19 November 2009

Look what i found...

I have recently seriously edited my art archive and look what i found....

These are two watercolour paintings from way back in the 1980s!

The portrait is of my sister who was a patient and willing model for me during our teenage years. This captures her warm smile and glasses long since gone.

The landscape was painted on site during a class which i went to with my Dad. I think this is in
Dedham, Essex and possibly the building is the Mill....

The paper copies have now gone and these images have become
part of my electronic archive - much easier to store and access.

I am really comforted by the
images and reminded of my long term love of the visual arts. These painting have inspired me to add watercolour paints back into my art media - and to have a go at taking more time out to create my own work.

13 November 2009

Seeking inspiration...

Cover image from Double Game by Sophie Calle

veral years ago, a tatty library copy of a book with a bizarre cover, tied with a claret ribbon, introduced me to the ideas of the French visual artist Sophie Calle. As a Book Artist I was drawn by the variety of papers used in the book and by the combination of beautiful photography, handwriting and printed typography.
Closer inspection of the book revealed a woman shadowing strangers; commissioning others to dictate her behaviour; photographically documenting hotel rooms when guests were absent; and inviting a number of birthday guests equal to the number of her age to combat fear of being forgotten in life.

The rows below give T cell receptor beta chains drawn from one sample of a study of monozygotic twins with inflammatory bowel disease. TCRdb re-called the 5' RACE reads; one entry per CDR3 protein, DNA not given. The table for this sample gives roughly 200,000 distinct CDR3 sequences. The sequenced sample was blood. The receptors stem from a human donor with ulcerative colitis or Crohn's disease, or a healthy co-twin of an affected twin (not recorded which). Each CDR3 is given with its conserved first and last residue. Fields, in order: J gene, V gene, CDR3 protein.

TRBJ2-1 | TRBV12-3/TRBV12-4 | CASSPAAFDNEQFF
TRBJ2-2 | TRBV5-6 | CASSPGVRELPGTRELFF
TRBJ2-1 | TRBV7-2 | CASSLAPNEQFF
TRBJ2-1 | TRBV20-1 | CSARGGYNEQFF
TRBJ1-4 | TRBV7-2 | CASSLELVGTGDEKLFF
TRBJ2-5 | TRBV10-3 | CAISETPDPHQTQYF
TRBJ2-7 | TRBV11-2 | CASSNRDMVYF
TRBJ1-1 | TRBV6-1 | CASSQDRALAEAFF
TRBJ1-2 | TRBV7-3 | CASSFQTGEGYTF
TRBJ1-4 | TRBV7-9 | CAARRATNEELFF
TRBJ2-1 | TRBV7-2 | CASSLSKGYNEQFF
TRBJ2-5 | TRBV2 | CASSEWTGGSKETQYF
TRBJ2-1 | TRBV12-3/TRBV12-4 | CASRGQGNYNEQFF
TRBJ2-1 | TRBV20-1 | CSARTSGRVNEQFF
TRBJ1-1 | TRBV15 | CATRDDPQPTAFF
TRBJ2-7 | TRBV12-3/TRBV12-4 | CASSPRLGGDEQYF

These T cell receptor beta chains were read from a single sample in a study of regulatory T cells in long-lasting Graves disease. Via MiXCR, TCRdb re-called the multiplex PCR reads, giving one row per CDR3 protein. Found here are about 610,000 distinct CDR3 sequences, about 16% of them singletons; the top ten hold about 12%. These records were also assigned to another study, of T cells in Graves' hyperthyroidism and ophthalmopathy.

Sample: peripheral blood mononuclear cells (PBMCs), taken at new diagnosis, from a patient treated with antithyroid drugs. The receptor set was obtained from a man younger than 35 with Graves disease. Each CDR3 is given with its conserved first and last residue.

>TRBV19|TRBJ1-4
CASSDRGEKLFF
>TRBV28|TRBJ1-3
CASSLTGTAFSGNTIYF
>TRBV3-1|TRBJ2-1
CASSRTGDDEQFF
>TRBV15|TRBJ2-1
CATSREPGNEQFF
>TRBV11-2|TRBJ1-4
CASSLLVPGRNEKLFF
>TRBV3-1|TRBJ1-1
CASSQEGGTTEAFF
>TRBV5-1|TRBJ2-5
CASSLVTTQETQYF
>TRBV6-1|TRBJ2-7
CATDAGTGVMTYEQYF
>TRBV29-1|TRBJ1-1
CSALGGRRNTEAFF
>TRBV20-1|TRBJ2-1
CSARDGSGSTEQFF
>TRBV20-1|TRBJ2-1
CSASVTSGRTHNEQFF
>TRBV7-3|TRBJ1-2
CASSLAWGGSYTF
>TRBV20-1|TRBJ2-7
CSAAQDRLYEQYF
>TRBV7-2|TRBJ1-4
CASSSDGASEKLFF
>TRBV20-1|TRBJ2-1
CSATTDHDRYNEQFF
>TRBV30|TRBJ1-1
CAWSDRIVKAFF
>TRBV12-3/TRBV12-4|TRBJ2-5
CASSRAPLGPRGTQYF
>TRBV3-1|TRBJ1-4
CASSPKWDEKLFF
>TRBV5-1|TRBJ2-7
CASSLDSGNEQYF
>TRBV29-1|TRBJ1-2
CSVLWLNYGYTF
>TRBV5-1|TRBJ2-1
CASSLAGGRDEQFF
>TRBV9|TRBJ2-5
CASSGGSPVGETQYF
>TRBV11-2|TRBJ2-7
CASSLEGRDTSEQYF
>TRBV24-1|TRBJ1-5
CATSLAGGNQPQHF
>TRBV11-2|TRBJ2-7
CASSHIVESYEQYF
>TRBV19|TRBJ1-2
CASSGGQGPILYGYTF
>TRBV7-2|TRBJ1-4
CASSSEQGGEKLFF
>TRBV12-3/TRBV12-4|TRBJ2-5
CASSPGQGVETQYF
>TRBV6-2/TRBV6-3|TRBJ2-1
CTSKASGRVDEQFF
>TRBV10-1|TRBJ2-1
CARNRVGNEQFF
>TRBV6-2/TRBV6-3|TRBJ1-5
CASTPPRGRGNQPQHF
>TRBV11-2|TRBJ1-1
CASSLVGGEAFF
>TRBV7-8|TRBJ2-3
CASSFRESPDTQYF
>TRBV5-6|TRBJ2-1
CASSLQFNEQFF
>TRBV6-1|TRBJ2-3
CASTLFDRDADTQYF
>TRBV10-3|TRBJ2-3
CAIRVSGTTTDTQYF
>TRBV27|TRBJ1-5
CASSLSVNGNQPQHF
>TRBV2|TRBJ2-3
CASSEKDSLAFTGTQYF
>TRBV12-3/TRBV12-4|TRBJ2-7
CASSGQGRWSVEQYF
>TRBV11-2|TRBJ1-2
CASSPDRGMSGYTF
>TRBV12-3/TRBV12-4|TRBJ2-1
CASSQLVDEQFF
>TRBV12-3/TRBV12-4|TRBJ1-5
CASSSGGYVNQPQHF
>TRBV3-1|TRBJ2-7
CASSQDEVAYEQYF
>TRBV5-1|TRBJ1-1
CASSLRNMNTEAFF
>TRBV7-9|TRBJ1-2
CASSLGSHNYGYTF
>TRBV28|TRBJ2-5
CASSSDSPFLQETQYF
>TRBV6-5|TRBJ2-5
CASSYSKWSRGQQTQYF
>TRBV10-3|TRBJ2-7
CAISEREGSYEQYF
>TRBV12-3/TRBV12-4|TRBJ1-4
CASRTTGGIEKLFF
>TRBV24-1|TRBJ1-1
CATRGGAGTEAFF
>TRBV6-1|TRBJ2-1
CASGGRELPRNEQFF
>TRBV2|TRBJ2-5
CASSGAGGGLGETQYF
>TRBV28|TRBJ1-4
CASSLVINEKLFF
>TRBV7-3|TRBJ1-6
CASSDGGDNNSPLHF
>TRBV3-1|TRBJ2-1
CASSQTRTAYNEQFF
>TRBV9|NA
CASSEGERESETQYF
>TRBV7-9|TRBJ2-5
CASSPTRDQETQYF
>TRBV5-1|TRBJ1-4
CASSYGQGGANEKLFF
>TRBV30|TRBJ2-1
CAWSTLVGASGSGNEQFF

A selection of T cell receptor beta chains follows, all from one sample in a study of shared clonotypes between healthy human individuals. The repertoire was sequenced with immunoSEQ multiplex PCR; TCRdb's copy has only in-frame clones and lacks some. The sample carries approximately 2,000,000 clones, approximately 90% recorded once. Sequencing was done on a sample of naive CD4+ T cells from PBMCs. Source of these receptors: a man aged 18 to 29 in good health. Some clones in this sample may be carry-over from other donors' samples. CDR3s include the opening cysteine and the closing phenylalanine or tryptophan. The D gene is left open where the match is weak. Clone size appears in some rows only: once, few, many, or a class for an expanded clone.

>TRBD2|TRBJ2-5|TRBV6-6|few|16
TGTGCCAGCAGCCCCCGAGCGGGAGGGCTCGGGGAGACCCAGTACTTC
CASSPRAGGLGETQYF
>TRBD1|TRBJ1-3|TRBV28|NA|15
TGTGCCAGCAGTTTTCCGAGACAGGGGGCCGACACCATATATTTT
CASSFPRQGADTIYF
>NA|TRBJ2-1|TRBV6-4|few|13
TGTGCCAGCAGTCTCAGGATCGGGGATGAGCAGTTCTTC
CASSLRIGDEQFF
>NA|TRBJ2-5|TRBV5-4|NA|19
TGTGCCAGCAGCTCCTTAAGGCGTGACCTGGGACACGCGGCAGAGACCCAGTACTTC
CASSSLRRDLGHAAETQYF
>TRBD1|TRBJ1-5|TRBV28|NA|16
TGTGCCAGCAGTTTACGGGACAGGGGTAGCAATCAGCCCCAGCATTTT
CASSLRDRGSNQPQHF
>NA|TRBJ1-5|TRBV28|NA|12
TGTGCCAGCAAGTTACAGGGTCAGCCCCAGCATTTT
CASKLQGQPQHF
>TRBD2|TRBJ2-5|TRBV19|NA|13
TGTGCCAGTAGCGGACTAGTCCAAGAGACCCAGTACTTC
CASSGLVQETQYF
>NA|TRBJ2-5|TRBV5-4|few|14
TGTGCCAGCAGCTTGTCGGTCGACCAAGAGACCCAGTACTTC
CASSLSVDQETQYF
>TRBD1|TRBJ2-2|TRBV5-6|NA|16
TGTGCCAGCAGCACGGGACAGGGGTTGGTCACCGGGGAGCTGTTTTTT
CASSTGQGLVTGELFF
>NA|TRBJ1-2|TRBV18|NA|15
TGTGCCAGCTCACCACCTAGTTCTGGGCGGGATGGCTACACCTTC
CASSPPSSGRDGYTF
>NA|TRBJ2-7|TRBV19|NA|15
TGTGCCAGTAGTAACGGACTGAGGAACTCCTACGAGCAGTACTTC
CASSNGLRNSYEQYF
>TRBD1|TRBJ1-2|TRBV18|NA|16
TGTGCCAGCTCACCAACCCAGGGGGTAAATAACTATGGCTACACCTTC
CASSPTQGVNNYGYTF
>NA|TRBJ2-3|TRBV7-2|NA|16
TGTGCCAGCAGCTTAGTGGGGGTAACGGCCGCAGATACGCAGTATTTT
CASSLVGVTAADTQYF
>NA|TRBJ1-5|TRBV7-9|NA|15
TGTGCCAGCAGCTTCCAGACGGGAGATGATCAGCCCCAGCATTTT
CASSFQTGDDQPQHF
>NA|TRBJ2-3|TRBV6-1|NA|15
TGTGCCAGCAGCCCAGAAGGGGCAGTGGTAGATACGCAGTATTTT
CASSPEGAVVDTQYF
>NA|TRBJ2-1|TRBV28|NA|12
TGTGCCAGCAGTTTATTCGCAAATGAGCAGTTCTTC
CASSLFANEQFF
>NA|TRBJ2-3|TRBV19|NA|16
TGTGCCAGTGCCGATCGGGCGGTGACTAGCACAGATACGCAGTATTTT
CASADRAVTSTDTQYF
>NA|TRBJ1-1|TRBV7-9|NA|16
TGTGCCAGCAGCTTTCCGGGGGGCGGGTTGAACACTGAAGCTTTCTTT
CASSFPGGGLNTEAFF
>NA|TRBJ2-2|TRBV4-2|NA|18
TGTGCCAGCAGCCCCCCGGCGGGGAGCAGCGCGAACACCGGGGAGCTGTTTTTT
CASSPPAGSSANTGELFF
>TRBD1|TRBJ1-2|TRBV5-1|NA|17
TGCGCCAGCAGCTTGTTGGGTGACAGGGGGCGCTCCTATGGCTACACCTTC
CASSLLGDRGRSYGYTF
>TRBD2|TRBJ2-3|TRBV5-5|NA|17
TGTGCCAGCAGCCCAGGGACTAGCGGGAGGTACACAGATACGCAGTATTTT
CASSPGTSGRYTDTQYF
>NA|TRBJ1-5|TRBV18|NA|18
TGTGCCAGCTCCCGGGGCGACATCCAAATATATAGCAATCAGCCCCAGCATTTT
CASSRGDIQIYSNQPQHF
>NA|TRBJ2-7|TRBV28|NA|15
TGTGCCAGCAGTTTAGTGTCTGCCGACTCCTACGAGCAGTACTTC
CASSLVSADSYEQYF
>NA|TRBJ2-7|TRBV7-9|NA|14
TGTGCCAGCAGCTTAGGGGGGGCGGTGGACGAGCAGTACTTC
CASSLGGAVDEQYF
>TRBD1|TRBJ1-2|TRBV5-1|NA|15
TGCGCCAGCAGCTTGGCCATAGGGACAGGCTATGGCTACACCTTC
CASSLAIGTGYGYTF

Trawling the internet revealed several second hand copies of Double Game for sale for very large sums. Searches in London book stores revealed nothing. However, my patience was rewarded in 2007 with the reprint of the book. I headed to the Photographer’s Gallery to collect my copy and was amused and surprised to be handed a volume half the size of the original edition.
Controversial and stepping close to and often over boundaries of accepted interaction with others, Sophie Calle’s work can be viewed as invasive, self indulgent and exploitative. The ‘voyeur’ in the viewer, however, joins Calle in this journey into the lives of others and her ideas represented through images and text lead us on a journey of discovery of the lives of strangers, ourselves and indeed of Calle herself.
Sophie Calle’s ideas and projects are now widely known to new generations following her most recent work Take Care of Yourself originally exhibited at the Vienna Biennale in 2007. This body of work and other projects by Calle combine in Talking to Strangers, currently exhibiting at the Whitechapel Art Gallery, London. I thoroughly recommend a visit to the exhibition, and if this is not possible then do take a look at Calle’s work in publications such as Double Game.